Thursday, 9 December 2010

Dominik Rivron's Universally Challenged

OK - so some days ago fellow blogger Dominik Rivron invited people to write answers to questions from a school exam paper.  Having spent the days since wondering which one to go for I eventually decided to put some spurious one sentence answers to some and then have a proper go at another.  Here's my attempt:

Are modern politicians merely managers?
No – any manager that useless would be sacked

Can the ‘freeness’ and ‘fairness’ of elections be measured?
Yes, but due to differences with the EU we can’t decide whether to measure in pounds or kilos

Is there anything to be said for astrology?
There is – but it’s written in the stars

Are technological changes creating a golden age of cinema?
Is Phantom Menace better than A New Hope? Case closed

What can we learn from a century of sound recording?
A group of five vaguely feminine young boys will always sell records

Is Islam more dangerous than any other religion?
No – the Knights Templar were acting for the Pope, remember?

Is good for literature?
Yes and no, but not as good and bad as Charlotte Bronte and Geoffrey Archer

Would you ban a book?
No – with the possible exception of “Jimmy Greaves – It’s A Funny Old Game”

Have any philosophical questions been solved?
I believe they are still debating that one

Is it worse to be cruel to a fox than to a flea?
Other than one is furry and cute and the other isn’t – not really

Does it matter who wrote Shakespeare’s plays?
Only if it really was a time-travelling stoat called Albert

Is it immoral to buy a £10,000 handbag?
Not immoral, just fecking stupid

Does celebrity entail loss of dignity?
No – only the things people do to maintain celebrity

Is Exile always a misfortune?
Depends on if you are the Exiler or the Exilee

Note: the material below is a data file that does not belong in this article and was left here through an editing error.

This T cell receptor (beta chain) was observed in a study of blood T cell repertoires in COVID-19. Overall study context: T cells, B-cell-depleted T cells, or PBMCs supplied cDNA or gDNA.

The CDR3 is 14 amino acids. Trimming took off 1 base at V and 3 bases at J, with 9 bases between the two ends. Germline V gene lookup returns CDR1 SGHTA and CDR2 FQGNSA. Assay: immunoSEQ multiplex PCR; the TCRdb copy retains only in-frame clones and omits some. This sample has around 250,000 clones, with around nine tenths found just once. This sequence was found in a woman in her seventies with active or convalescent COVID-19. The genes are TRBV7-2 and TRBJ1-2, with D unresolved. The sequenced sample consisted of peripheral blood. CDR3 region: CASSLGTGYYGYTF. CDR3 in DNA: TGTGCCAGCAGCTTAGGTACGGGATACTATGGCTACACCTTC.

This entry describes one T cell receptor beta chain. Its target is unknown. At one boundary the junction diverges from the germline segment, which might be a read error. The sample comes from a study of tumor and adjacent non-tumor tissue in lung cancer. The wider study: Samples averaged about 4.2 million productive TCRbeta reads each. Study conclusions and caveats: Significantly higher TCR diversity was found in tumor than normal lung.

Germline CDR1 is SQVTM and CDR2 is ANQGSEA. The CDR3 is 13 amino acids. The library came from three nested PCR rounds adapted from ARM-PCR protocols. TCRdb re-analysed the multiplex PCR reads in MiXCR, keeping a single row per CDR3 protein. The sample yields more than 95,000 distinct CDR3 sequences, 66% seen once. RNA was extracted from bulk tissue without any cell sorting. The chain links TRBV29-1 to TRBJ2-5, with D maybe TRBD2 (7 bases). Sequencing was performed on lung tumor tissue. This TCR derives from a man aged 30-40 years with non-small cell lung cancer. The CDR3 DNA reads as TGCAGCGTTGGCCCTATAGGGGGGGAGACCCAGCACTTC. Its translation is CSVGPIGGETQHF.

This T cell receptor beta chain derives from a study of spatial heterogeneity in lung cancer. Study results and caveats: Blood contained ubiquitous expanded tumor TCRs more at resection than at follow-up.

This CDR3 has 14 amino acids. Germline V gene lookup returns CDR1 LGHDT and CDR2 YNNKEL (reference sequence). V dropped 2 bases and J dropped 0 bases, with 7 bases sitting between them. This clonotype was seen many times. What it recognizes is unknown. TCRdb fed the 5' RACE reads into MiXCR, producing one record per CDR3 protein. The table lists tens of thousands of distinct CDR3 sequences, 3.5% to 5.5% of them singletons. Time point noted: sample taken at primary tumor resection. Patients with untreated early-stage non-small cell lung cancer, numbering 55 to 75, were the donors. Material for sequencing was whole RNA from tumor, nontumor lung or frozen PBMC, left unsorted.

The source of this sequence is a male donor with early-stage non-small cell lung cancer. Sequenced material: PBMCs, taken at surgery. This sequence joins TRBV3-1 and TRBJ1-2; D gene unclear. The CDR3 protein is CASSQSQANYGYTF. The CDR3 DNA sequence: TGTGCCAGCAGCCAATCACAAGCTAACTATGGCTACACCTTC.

If there are millions of other planets capable of supporting advanced life-forms why haven’t we seen or heard from them?
Most of us can’t be bothered to get up to turn the TV off – imagine the hassle of travelling 40 million light years

Is corruption inevitable?
Give me £10 and i'll tell you

What is war good for?
Absolutely nothing (say it again)

"A lunatic is easily recognised.  Sooner or later he brings up the Knight's Templar" (Umberto Eco) - Discuss
See answer to question six

Should University Education Be Free
During the recent election campaign in England the Liberal Democrat party made an election pledge that they would not increase university tuition fees.  Of course they were the outsiders and probably felt reasonably safe promising free elephants for all - but then the election results came in and, against most people's expectations they formed an alliance with the Conservative party - and promptly began talking about increasing tutition fees.

Students were, rightly, outraged and took to the streets to campaign - but is university education an automatic right?  Should the state continue to fund the education of people studying art, film, english, economics - or even more practical skills?

Most other countries do not provide much or any funding for education in this way - people are expected to start saving for their child's education when they are born - if the child choses not to go to University then they have a downpayment on a house or a car.

Most students come out of university with a £30,000 debt hanging over their heads - even before they think about looking for a home.  Even with the various protections of fixed interest until they earn a certain salary this is an unthinkable burden to be hanging over a young person who is just starting out in life. 

For myself: i work full time and all my money goes into paying bills and keeping a roof over my head.  I would love to go back to University and study (having missed out when i left school), but I am penalized because I am earning a certain amount of money and therefore judged capable of paying for myself.  Should I receive funding as a recognition of my situation?  Or is it my responsibilty to find extra money?

The inevitable down side of increasing and setting charges for university is that less people will be able to afford to go and the result could be that only the well off will receive a high level university - but is a reduction in numbers at university necessarily a bad thing?  10-15 years ago if you went to an employer with any degree you would stand a better chance of getting the job, regardless of the relevancy of the qualification.  Nowadays the sheer number of people entering for the qualification means that only the exact degree will do.